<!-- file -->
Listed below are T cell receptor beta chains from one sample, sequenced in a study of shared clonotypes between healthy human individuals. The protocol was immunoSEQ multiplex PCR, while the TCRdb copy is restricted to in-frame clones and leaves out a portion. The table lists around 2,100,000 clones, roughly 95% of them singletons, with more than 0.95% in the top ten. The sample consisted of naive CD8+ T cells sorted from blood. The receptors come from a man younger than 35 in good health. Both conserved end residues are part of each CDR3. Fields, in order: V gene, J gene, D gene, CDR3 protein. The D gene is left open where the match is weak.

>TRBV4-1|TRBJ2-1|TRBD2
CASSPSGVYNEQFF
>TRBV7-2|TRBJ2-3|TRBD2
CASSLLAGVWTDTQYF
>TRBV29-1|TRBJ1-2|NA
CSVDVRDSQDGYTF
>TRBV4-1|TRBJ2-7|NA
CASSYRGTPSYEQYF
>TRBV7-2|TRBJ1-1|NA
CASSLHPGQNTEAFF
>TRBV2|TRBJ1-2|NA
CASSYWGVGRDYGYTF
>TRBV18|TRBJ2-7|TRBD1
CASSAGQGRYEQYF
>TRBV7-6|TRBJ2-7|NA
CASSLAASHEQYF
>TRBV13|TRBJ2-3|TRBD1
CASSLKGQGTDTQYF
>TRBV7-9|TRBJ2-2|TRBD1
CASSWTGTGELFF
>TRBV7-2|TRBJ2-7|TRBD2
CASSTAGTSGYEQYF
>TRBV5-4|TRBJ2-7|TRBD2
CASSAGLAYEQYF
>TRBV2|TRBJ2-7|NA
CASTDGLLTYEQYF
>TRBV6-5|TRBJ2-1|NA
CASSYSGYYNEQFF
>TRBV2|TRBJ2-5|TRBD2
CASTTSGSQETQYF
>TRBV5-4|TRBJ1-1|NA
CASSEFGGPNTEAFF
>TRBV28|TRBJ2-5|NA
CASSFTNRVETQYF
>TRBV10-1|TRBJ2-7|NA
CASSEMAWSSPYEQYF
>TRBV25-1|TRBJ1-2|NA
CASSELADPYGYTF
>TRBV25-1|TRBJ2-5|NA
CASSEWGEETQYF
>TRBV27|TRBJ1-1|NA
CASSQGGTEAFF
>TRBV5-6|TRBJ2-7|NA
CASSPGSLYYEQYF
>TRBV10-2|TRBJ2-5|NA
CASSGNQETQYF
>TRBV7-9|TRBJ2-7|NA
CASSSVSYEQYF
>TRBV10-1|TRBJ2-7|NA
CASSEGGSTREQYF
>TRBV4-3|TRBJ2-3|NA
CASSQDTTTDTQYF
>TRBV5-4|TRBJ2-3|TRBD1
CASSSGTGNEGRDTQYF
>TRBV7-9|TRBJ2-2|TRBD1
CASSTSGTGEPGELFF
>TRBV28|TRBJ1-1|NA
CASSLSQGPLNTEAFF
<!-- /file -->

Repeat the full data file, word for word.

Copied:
Listed below are T cell receptor beta chains from one sample, sequenced in a study of shared clonotypes between healthy human individuals. The protocol was immunoSEQ multiplex PCR, while the TCRdb copy is restricted to in-frame clones and leaves out a portion. The table lists around 2,100,000 clones, roughly 95% of them singletons, with more than 0.95% in the top ten. The sample consisted of naive CD8+ T cells sorted from blood. The receptors come from a man younger than 35 in good health. Both conserved end residues are part of each CDR3. Fields, in order: V gene, J gene, D gene, CDR3 protein. The D gene is left open where the match is weak.

>TRBV4-1|TRBJ2-1|TRBD2
CASSPSGVYNEQFF
>TRBV7-2|TRBJ2-3|TRBD2
CASSLLAGVWTDTQYF
>TRBV29-1|TRBJ1-2|NA
CSVDVRDSQDGYTF
>TRBV4-1|TRBJ2-7|NA
CASSYRGTPSYEQYF
>TRBV7-2|TRBJ1-1|NA
CASSLHPGQNTEAFF
>TRBV2|TRBJ1-2|NA
CASSYWGVGRDYGYTF
>TRBV18|TRBJ2-7|TRBD1
CASSAGQGRYEQYF
>TRBV7-6|TRBJ2-7|NA
CASSLAASHEQYF
>TRBV13|TRBJ2-3|TRBD1
CASSLKGQGTDTQYF
>TRBV7-9|TRBJ2-2|TRBD1
CASSWTGTGELFF
>TRBV7-2|TRBJ2-7|TRBD2
CASSTAGTSGYEQYF
>TRBV5-4|TRBJ2-7|TRBD2
CASSAGLAYEQYF
>TRBV2|TRBJ2-7|NA
CASTDGLLTYEQYF
>TRBV6-5|TRBJ2-1|NA
CASSYSGYYNEQFF
>TRBV2|TRBJ2-5|TRBD2
CASTTSGSQETQYF
>TRBV5-4|TRBJ1-1|NA
CASSEFGGPNTEAFF
>TRBV28|TRBJ2-5|NA
CASSFTNRVETQYF
>TRBV10-1|TRBJ2-7|NA
CASSEMAWSSPYEQYF
>TRBV25-1|TRBJ1-2|NA
CASSELADPYGYTF
>TRBV25-1|TRBJ2-5|NA
CASSEWGEETQYF
>TRBV27|TRBJ1-1|NA
CASSQGGTEAFF
>TRBV5-6|TRBJ2-7|NA
CASSPGSLYYEQYF
>TRBV10-2|TRBJ2-5|NA
CASSGNQETQYF
>TRBV7-9|TRBJ2-7|NA
CASSSVSYEQYF
>TRBV10-1|TRBJ2-7|NA
CASSEGGSTREQYF
>TRBV4-3|TRBJ2-3|NA
CASSQDTTTDTQYF
>TRBV5-4|TRBJ2-3|TRBD1
CASSSGTGNEGRDTQYF
>TRBV7-9|TRBJ2-2|TRBD1
CASSTSGTGEPGELFF
>TRBV28|TRBJ1-1|NA
CASSLSQGPLNTEAFF